Acetaminophen During Pregnancy

How safe is acetaminophen during pregnancy?

Pregnancy discomfort is bound to increase as your body grows with your baby, and sometimes you can overcome it with some rest and relaxation. However, there are cases -- a bad headache, extreme joint pain or fever -- where you may be tempted to turn to medication for relief. Many women need something stronger than mental exercises for pelvic, leg or back pain relief during pregnancy, and taking some medicine is fine as long as it's the right kind. Find out what makes acetaminophen different than other pain medication and how much is safe to take during pregnancy.

Taking Painkillers While Pregnant

Expectant mothers are no strangers to aches and pains, and when they get to be too much to ignore, it's natural to reach for a painkiller. But is that ever a good idea when you're pregnant? You've likely heard about all the terrible things that can harm your unborn baby, from sushi to x rays, and it can be difficult to keep on top of what's safe and what's not. Luckily, there are pain relief options that are safe to use during pregnancy, but there are also some that are more dangerous than they seem.

Although a pharmacy may stock a variety of painkillers on the same shelf, not all pain relief is created equal when you're expecting. Prescription pain relief generally carries the highest risk of birth defects, as it is the most potent. However, everyday anti-inflammatory drugs like ibuprofen and aspirin can be damaging as well: salicylic acid (the active ingredient in aspirin) can lead to heavy bleeding during pregnancy and health problems for both mother and baby, as can ibuprofen (found in Advil or Motrin) if it's taken in the third trimester. However, acetaminophen-based pain relievers like Tylenol are a different story.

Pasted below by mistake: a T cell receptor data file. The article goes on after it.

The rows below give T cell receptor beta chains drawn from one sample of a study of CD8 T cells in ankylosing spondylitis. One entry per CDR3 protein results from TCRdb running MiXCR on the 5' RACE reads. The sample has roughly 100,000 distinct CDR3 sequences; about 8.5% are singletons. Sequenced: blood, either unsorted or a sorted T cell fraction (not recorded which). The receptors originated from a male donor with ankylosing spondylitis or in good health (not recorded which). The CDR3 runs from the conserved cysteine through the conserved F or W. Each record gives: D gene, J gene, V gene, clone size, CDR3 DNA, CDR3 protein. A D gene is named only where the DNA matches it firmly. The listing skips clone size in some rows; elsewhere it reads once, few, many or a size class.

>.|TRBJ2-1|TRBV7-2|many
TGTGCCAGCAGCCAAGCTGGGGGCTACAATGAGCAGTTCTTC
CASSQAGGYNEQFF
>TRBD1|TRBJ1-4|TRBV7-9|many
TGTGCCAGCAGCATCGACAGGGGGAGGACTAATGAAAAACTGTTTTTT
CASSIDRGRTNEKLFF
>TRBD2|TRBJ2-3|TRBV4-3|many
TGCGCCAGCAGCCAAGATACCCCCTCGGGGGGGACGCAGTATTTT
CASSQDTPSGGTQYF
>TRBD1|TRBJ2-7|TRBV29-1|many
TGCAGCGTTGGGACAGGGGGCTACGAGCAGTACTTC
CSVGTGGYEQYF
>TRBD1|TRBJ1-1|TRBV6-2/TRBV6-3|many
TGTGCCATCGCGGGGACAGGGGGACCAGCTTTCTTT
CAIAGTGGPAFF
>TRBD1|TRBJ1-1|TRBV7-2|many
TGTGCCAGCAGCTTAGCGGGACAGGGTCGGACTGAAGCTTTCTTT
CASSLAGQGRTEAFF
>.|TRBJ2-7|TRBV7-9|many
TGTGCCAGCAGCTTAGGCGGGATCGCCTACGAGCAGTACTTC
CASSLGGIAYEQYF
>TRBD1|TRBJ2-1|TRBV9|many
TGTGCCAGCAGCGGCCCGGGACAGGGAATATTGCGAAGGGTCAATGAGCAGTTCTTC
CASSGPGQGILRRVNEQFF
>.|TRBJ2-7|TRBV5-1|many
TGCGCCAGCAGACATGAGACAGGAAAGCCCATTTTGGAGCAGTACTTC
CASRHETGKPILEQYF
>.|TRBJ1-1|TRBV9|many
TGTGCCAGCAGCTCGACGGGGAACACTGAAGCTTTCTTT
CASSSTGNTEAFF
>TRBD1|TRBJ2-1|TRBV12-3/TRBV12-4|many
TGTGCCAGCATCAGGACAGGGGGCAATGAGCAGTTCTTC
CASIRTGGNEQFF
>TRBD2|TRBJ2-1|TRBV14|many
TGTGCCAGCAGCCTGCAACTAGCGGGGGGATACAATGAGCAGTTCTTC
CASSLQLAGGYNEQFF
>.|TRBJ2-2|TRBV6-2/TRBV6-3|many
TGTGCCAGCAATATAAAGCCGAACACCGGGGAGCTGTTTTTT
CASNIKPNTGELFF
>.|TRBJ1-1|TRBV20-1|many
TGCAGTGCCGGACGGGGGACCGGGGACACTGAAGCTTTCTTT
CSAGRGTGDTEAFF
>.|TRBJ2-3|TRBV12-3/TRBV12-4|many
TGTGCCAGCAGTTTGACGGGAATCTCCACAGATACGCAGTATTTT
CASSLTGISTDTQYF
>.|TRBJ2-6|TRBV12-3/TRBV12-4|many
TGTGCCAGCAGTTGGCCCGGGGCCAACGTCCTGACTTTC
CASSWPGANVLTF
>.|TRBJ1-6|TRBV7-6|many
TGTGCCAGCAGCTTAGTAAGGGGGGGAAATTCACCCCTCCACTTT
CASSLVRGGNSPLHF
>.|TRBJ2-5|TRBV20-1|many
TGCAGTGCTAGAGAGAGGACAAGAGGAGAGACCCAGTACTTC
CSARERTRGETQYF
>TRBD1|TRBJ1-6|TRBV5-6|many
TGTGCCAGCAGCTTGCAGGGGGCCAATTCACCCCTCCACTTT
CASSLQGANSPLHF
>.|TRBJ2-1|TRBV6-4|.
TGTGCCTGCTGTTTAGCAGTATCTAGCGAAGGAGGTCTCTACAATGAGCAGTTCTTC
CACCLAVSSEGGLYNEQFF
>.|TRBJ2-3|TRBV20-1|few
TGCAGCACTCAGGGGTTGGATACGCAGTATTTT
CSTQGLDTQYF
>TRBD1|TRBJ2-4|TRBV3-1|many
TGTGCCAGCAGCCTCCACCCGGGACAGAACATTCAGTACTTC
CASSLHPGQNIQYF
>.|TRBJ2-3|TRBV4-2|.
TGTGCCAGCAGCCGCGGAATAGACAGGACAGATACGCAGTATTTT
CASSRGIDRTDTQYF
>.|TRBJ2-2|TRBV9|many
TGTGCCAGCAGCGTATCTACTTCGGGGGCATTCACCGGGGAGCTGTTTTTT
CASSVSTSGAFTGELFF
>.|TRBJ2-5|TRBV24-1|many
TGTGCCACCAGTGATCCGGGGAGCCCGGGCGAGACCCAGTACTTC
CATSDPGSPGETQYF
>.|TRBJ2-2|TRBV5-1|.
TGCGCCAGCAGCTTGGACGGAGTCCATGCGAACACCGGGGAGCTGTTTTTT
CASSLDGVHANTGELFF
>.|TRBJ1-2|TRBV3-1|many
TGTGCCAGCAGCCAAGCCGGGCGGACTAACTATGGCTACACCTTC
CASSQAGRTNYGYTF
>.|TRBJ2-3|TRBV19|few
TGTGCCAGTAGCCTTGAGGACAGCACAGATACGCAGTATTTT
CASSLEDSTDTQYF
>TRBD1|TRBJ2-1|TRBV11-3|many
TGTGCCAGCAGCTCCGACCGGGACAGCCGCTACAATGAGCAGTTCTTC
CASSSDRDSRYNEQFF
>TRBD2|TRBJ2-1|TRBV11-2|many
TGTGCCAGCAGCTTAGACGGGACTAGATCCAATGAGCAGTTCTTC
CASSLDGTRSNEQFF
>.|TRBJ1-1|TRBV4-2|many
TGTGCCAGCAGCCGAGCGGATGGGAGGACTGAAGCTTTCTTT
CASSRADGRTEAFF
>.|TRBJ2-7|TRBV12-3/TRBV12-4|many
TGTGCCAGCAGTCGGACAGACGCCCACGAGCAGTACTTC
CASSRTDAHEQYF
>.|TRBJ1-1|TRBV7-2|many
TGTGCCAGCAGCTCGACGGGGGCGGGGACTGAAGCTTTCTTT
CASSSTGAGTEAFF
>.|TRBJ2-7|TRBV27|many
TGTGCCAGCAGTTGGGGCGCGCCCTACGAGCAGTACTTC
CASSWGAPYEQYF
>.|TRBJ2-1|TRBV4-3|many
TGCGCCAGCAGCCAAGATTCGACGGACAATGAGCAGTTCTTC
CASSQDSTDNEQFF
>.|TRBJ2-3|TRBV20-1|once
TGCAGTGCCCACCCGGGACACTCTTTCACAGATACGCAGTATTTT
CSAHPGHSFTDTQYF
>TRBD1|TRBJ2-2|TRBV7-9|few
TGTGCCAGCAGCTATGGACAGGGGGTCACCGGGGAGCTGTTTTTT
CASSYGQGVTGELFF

Acetaminophen during Pregnancy

Acetaminophen is an analgesic (pain reliever) and an antipyretic (fever reducer), which means it increases the body's pain threshold and acts on the heat-regulating center of the brain to bring down body temperature. The good news is that it's the preferred form of pain and fever relief during all stages of pregnancy, and experts agree that sticking to the suggested amounts won't harm your baby one bit.

The only acetaminophen danger comes with an exceptionally high dose, which can lead to liver damage for you and your baby. Medical professionals agree that neither the regular or extra strength versions are dangerous, but read the label closely, and remember that first-hand advice from your doctor overrides the back of the box. Also, stay away from acetaminophen spin-offs, like those designed to treat a cold or flu: these multi-symptom relievers will include other types of drugs, some of which could have very harmful effects on your pregnancy.